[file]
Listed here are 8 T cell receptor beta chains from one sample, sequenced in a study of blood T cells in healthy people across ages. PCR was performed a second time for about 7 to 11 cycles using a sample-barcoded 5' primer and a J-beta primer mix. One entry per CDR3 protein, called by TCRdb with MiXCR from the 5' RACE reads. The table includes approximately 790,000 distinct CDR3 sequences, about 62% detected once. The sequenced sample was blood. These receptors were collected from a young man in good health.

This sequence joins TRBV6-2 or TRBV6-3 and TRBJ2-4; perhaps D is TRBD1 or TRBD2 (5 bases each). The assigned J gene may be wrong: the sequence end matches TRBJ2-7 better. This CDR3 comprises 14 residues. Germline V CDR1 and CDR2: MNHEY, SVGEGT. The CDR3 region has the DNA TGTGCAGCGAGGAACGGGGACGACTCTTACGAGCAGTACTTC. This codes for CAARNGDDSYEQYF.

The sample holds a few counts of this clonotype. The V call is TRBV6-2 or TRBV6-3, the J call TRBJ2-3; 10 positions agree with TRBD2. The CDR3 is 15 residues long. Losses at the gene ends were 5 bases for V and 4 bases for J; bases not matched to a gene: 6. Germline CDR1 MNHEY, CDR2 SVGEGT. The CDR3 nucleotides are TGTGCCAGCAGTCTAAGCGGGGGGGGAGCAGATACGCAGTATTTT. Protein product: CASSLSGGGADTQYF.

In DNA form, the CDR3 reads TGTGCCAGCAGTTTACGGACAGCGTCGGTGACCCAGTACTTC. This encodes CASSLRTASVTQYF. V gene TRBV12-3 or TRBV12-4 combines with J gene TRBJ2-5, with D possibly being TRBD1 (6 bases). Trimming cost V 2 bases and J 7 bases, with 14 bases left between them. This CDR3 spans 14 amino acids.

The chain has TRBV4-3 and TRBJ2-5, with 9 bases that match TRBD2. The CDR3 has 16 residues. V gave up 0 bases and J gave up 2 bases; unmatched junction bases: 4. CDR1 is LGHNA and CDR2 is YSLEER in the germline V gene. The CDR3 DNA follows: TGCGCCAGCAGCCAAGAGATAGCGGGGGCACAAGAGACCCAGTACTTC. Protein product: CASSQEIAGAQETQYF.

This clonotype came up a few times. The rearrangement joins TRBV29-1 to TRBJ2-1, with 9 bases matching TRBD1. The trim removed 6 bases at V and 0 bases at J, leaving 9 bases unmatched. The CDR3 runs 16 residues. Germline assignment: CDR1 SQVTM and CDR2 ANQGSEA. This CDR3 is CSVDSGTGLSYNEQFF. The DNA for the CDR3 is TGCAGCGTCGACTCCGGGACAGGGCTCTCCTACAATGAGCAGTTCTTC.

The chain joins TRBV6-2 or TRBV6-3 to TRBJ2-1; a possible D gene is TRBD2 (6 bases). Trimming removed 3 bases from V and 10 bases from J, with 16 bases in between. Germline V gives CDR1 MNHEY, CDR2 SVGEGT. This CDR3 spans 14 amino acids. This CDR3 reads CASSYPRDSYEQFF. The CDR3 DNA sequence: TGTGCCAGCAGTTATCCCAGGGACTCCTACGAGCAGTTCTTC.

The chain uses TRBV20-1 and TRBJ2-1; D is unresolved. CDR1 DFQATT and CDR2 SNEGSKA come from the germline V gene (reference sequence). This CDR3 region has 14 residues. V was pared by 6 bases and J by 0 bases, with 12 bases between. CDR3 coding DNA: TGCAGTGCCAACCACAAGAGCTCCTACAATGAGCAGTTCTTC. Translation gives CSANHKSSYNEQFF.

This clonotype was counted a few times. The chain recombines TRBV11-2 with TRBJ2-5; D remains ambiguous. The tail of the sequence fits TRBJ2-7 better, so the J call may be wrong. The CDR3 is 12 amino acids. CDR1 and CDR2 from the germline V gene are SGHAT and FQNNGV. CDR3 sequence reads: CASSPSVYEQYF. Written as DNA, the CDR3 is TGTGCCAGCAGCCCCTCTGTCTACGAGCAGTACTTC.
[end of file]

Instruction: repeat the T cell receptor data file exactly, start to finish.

Listed here are 8 T cell receptor beta chains from one sample, sequenced in a study of blood T cells in healthy people across ages. PCR was performed a second time for about 7 to 11 cycles using a sample-barcoded 5' primer and a J-beta primer mix. One entry per CDR3 protein, called by TCRdb with MiXCR from the 5' RACE reads. The table includes approximately 790,000 distinct CDR3 sequences, about 62% detected once. The sequenced sample was blood. These receptors were collected from a young man in good health.

This sequence joins TRBV6-2 or TRBV6-3 and TRBJ2-4; perhaps D is TRBD1 or TRBD2 (5 bases each). The assigned J gene may be wrong: the sequence end matches TRBJ2-7 better. This CDR3 comprises 14 residues. Germline V CDR1 and CDR2: MNHEY, SVGEGT. The CDR3 region has the DNA TGTGCAGCGAGGAACGGGGACGACTCTTACGAGCAGTACTTC. This codes for CAARNGDDSYEQYF.

The sample holds a few counts of this clonotype. The V call is TRBV6-2 or TRBV6-3, the J call TRBJ2-3; 10 positions agree with TRBD2. The CDR3 is 15 residues long. Losses at the gene ends were 5 bases for V and 4 bases for J; bases not matched to a gene: 6. Germline CDR1 MNHEY, CDR2 SVGEGT. The CDR3 nucleotides are TGTGCCAGCAGTCTAAGCGGGGGGGGAGCAGATACGCAGTATTTT. Protein product: CASSLSGGGADTQYF.

In DNA form, the CDR3 reads TGTGCCAGCAGTTTACGGACAGCGTCGGTGACCCAGTACTTC. This encodes CASSLRTASVTQYF. V gene TRBV12-3 or TRBV12-4 combines with J gene TRBJ2-5, with D possibly being TRBD1 (6 bases). Trimming cost V 2 bases and J 7 bases, with 14 bases left between them. This CDR3 spans 14 amino acids.

The chain has TRBV4-3 and TRBJ2-5, with 9 bases that match TRBD2. The CDR3 has 16 residues. V gave up 0 bases and J gave up 2 bases; unmatched junction bases: 4. CDR1 is LGHNA and CDR2 is YSLEER in the germline V gene. The CDR3 DNA follows: TGCGCCAGCAGCCAAGAGATAGCGGGGGCACAAGAGACCCAGTACTTC. Protein product: CASSQEIAGAQETQYF.

This clonotype came up a few times. The rearrangement joins TRBV29-1 to TRBJ2-1, with 9 bases matching TRBD1. The trim removed 6 bases at V and 0 bases at J, leaving 9 bases unmatched. The CDR3 runs 16 residues. Germline assignment: CDR1 SQVTM and CDR2 ANQGSEA. This CDR3 is CSVDSGTGLSYNEQFF. The DNA for the CDR3 is TGCAGCGTCGACTCCGGGACAGGGCTCTCCTACAATGAGCAGTTCTTC.

The chain joins TRBV6-2 or TRBV6-3 to TRBJ2-1; a possible D gene is TRBD2 (6 bases). Trimming removed 3 bases from V and 10 bases from J, with 16 bases in between. Germline V gives CDR1 MNHEY, CDR2 SVGEGT. This CDR3 spans 14 amino acids. This CDR3 reads CASSYPRDSYEQFF. The CDR3 DNA sequence: TGTGCCAGCAGTTATCCCAGGGACTCCTACGAGCAGTTCTTC.

The chain uses TRBV20-1 and TRBJ2-1; D is unresolved. CDR1 DFQATT and CDR2 SNEGSKA come from the germline V gene (reference sequence). This CDR3 region has 14 residues. V was pared by 6 bases and J by 0 bases, with 12 bases between. CDR3 coding DNA: TGCAGTGCCAACCACAAGAGCTCCTACAATGAGCAGTTCTTC. Translation gives CSANHKSSYNEQFF.

This clonotype was counted a few times. The chain recombines TRBV11-2 with TRBJ2-5; D remains ambiguous. The tail of the sequence fits TRBJ2-7 better, so the J call may be wrong. The CDR3 is 12 amino acids. CDR1 and CDR2 from the germline V gene are SGHAT and FQNNGV. CDR3 sequence reads: CASSPSVYEQYF. Written as DNA, the CDR3 is TGTGCCAGCAGCCCCTCTGTCTACGAGCAGTACTTC.